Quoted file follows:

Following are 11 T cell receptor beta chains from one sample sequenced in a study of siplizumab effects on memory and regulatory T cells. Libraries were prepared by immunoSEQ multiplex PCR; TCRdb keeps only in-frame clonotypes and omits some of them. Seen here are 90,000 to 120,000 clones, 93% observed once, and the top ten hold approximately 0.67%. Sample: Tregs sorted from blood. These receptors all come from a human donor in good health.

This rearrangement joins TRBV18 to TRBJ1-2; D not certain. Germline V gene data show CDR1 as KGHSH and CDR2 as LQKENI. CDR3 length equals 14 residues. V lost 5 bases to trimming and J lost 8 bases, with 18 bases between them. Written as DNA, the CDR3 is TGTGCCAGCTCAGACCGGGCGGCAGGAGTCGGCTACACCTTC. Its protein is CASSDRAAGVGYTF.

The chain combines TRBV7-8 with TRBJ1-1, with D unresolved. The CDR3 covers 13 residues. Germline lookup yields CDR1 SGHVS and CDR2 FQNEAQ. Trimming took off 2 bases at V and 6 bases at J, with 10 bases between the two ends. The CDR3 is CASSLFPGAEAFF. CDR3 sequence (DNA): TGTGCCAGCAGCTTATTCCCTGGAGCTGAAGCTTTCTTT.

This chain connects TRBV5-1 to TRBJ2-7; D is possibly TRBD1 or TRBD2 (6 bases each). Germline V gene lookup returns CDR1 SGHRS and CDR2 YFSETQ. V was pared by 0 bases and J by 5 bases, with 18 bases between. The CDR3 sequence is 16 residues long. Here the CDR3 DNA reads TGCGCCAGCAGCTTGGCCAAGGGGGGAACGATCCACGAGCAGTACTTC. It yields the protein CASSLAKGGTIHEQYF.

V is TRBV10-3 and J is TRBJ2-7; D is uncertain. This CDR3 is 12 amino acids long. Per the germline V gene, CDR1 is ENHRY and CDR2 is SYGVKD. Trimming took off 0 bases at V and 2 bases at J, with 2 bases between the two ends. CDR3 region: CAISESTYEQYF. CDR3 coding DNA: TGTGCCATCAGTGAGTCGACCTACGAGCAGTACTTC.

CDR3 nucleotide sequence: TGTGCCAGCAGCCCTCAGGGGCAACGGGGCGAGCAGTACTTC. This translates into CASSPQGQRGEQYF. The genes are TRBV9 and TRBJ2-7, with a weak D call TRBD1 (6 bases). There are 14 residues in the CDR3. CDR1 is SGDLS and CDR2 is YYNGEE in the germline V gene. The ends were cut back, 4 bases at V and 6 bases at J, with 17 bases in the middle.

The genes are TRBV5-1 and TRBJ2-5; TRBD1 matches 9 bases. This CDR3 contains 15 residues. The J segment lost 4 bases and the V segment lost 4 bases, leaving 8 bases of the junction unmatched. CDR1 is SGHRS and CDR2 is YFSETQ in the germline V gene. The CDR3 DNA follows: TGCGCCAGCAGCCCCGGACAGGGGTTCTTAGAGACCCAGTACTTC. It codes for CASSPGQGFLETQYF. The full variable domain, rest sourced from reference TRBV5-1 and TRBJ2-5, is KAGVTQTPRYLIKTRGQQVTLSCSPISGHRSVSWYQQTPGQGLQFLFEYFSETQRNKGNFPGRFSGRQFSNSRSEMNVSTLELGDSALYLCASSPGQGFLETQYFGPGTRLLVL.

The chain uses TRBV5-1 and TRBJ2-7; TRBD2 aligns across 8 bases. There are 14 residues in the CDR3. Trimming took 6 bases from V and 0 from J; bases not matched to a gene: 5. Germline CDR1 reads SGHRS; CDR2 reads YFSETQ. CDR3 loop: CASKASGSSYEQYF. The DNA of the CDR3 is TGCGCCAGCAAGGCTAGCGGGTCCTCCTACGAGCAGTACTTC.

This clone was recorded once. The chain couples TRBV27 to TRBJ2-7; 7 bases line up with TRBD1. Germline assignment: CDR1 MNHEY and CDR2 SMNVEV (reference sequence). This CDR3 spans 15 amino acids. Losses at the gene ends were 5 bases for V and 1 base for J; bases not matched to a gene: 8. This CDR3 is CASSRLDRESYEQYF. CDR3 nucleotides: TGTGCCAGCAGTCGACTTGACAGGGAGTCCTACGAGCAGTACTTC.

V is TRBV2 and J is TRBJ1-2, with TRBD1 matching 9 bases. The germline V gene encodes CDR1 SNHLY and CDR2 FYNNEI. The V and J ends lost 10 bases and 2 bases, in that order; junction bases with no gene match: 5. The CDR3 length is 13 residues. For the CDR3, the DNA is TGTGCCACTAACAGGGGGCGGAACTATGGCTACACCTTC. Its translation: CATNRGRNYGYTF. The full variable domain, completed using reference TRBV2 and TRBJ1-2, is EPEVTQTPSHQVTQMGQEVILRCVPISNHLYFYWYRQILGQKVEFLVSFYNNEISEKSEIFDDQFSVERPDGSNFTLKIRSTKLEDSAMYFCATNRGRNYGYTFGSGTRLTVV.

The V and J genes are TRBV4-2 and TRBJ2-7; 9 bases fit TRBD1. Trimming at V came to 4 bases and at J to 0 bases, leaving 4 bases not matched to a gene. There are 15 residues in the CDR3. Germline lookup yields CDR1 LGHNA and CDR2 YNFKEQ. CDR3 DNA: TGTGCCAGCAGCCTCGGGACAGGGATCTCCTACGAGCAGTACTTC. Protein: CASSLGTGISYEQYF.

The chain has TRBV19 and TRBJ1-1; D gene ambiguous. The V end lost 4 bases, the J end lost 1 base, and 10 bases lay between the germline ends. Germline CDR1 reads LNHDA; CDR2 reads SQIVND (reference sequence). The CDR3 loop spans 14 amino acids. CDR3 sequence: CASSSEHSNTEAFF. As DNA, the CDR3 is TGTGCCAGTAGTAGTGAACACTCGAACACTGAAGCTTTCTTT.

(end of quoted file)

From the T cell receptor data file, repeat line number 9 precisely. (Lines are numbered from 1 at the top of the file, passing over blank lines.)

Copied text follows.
This clone was recorded once. The chain couples TRBV27 to TRBJ2-7; 7 bases line up with TRBD1. Germline assignment: CDR1 MNHEY and CDR2 SMNVEV (reference sequence). This CDR3 spans 15 amino acids. Losses at the gene ends were 5 bases for V and 1 base for J; bases not matched to a gene: 8. This CDR3 is CASSRLDRESYEQYF. CDR3 nucleotides: TGTGCCAGCAGTCGACTTGACAGGGAGTCCTACGAGCAGTACTTC.